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KASB Live at 12:30 p.m. today to review wrap up session; trends in school salaries

KASB Live will start at 12:30 p.m. today to review the developing budget agreement and tax cut bill as the Legislature works toward ending the wrap up session. Here is a link to join the discussion. Following the legislative update, KASB Live will feature a special report covering national and state trends in school salaries. The budget agreement that will be considered by legislators during the wrap up session contains several items important to education leaders, including more funding for mental health and school security. On the issue of school salaries, KASB recently issued two reports -- one showing the growing gap...

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KASB Daily Education Roundup, Wed. May 1

With major legislative votes Wednesday on Medicaid expansion and abortion, not much happened on the education front during the first day of the wrap-up session. A move is being made by some legislators to add in the final budget approximately $2 million in unexpended revenues to the state’s mental health initiative in public schools. Both the House and Senate budget committees are working on spending plans. Here is a link to KASB’s Facebook Live summary of the day’s developments.

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KASB Daily Education Roundup, Tue. April 30

Budget writers received state financial updates, Gov. Laura Kelly’s budget amendments and had numerous conversations on spending proposals on Tuesday — one day before the start of the wrap-up of the 2019 legislative session. While the new school finance plan has already been approved and is before the Kansas Supreme Court for review, numerous smaller education programs remain before legislators. In the House Appropriations Committee, on a motion from state Rep. Brenda Landwehr, R-Wichtia, and seconded by House K-12 Education Budget Chair Kristey Williams, R-Augusta, the appropriators removed a proposal to add $130,000 ($86,726 from the State General Fund) for three...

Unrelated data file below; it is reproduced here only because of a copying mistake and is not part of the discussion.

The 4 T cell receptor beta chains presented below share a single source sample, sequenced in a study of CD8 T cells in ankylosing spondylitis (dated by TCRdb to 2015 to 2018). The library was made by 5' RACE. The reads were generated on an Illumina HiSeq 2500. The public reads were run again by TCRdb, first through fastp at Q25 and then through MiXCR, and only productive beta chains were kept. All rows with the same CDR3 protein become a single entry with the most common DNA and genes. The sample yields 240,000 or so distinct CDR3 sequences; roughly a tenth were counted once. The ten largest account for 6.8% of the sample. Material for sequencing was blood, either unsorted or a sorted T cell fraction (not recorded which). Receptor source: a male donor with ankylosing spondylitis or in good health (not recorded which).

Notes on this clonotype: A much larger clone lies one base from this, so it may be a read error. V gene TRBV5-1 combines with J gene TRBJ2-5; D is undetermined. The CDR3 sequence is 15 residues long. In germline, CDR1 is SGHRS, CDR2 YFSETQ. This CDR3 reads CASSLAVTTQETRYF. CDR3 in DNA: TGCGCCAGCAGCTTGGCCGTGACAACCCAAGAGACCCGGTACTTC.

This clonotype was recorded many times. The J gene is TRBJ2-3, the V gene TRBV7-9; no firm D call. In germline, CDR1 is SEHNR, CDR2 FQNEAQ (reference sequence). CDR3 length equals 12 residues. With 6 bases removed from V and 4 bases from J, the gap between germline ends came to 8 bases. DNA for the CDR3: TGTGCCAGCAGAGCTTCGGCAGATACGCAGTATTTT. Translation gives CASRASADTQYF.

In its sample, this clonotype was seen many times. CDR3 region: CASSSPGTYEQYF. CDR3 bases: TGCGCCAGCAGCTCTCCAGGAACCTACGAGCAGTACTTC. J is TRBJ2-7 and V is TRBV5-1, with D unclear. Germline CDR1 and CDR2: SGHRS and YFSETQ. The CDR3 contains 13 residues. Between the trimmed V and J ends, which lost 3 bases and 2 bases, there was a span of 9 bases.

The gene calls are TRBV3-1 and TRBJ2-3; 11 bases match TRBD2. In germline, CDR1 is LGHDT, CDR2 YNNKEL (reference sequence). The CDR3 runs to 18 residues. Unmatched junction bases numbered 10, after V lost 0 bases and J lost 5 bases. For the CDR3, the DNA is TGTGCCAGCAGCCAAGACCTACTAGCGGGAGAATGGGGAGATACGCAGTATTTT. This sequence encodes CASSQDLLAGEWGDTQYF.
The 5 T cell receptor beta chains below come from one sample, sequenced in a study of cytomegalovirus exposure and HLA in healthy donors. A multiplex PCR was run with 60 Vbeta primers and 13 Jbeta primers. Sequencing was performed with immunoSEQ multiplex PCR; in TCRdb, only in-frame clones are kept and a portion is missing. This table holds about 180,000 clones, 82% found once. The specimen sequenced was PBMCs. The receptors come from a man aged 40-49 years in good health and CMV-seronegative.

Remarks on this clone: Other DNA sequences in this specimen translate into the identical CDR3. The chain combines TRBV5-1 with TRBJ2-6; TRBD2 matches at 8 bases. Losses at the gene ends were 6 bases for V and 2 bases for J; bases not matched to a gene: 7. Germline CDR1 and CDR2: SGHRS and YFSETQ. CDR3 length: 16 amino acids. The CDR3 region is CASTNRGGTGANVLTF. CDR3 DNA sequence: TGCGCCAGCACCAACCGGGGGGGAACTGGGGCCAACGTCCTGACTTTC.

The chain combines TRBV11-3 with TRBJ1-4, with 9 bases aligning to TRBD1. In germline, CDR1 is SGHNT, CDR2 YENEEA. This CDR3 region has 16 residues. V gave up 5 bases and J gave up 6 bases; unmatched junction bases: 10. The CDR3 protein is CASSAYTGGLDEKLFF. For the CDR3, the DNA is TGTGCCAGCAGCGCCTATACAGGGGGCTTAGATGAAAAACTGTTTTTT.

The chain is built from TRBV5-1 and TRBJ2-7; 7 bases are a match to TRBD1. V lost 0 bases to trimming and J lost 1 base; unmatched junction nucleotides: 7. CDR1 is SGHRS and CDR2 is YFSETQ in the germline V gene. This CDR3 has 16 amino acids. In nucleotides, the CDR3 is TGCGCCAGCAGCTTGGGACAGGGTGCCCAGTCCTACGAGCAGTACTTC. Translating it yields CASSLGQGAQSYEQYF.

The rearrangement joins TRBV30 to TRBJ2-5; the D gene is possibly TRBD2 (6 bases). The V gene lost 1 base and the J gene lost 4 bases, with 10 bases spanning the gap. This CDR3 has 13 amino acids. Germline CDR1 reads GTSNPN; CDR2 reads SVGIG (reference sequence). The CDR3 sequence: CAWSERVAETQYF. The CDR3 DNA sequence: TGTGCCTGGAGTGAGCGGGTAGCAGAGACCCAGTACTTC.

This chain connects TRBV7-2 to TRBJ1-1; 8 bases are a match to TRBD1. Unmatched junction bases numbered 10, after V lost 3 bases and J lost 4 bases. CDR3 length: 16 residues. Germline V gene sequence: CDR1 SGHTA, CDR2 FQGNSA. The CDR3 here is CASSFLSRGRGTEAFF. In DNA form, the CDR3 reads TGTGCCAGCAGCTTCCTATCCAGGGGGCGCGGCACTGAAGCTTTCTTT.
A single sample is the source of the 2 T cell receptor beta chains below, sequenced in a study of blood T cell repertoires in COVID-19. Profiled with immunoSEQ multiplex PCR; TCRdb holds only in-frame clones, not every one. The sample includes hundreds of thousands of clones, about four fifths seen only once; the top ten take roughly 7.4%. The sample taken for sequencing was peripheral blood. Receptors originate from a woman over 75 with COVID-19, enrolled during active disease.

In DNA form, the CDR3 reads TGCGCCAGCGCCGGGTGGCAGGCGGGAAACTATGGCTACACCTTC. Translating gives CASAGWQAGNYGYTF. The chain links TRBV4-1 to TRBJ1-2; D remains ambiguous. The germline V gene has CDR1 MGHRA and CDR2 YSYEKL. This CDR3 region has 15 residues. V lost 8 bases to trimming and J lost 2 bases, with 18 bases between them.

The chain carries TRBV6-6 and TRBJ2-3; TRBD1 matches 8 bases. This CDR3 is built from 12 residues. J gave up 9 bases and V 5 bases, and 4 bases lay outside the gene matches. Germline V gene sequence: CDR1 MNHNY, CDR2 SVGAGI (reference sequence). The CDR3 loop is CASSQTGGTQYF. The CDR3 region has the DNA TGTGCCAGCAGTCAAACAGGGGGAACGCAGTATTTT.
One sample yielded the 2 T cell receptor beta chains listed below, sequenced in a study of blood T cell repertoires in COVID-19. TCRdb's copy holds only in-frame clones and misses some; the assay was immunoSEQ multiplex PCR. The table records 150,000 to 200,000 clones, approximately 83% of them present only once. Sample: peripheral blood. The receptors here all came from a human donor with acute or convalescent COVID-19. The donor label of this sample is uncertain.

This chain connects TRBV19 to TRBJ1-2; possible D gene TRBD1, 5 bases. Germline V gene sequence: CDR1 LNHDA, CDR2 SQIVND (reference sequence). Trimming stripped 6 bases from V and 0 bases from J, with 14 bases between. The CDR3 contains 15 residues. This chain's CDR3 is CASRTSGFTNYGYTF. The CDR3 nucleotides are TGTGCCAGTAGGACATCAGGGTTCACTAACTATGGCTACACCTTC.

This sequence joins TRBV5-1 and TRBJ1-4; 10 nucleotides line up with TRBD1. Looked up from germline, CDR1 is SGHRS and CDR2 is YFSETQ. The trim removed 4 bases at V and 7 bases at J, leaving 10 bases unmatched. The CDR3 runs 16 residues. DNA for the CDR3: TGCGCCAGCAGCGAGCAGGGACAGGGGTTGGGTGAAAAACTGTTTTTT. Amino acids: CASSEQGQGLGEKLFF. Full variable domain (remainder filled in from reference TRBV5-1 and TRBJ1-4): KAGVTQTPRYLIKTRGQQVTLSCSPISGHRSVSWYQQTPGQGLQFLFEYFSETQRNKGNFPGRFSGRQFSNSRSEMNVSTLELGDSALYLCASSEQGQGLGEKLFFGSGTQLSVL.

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House, Senate budget committees meet in advance of wrap up session

House and Senate budget committees met Tuesday — a day ahead of Wednesday’s opening of the wrap-up session. House Appropriations and Senate Ways and Means were scheduled to hear a review of the new revenue and caseload estimates and the governor’s budget amendments. Here is a link to the agenda and here is a link to hear audio of the meeting. In the afternoon, the committees were to meet separately to go over the budget. Earlier this month, state fiscal experts revised revenue estimates for the current and next two fiscal years. The changes amounted to about $15 million more over the...

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Gannon plaintiffs point to HB 2395 as a reason for court to maintain jurisdiction in school finance lawsuit

Plaintiff districts in the Gannon school finance lawsuit say another reason the Kansas Supreme Court should maintain jurisdiction in the case is HB 2395; the conservative Republican plan that would have reneged on previously-approved funding increases. Approved last month by the House K-12 Education Budget Committee, HB 2395 would have eliminated both the last two years of a four-year school funding plan approved in 2018 as well as inflation adjustments in future years. Even though HB 2395 was not brought up for a vote before the full House, the House-Senate conference committee that produced SB 16 -- the new school finance...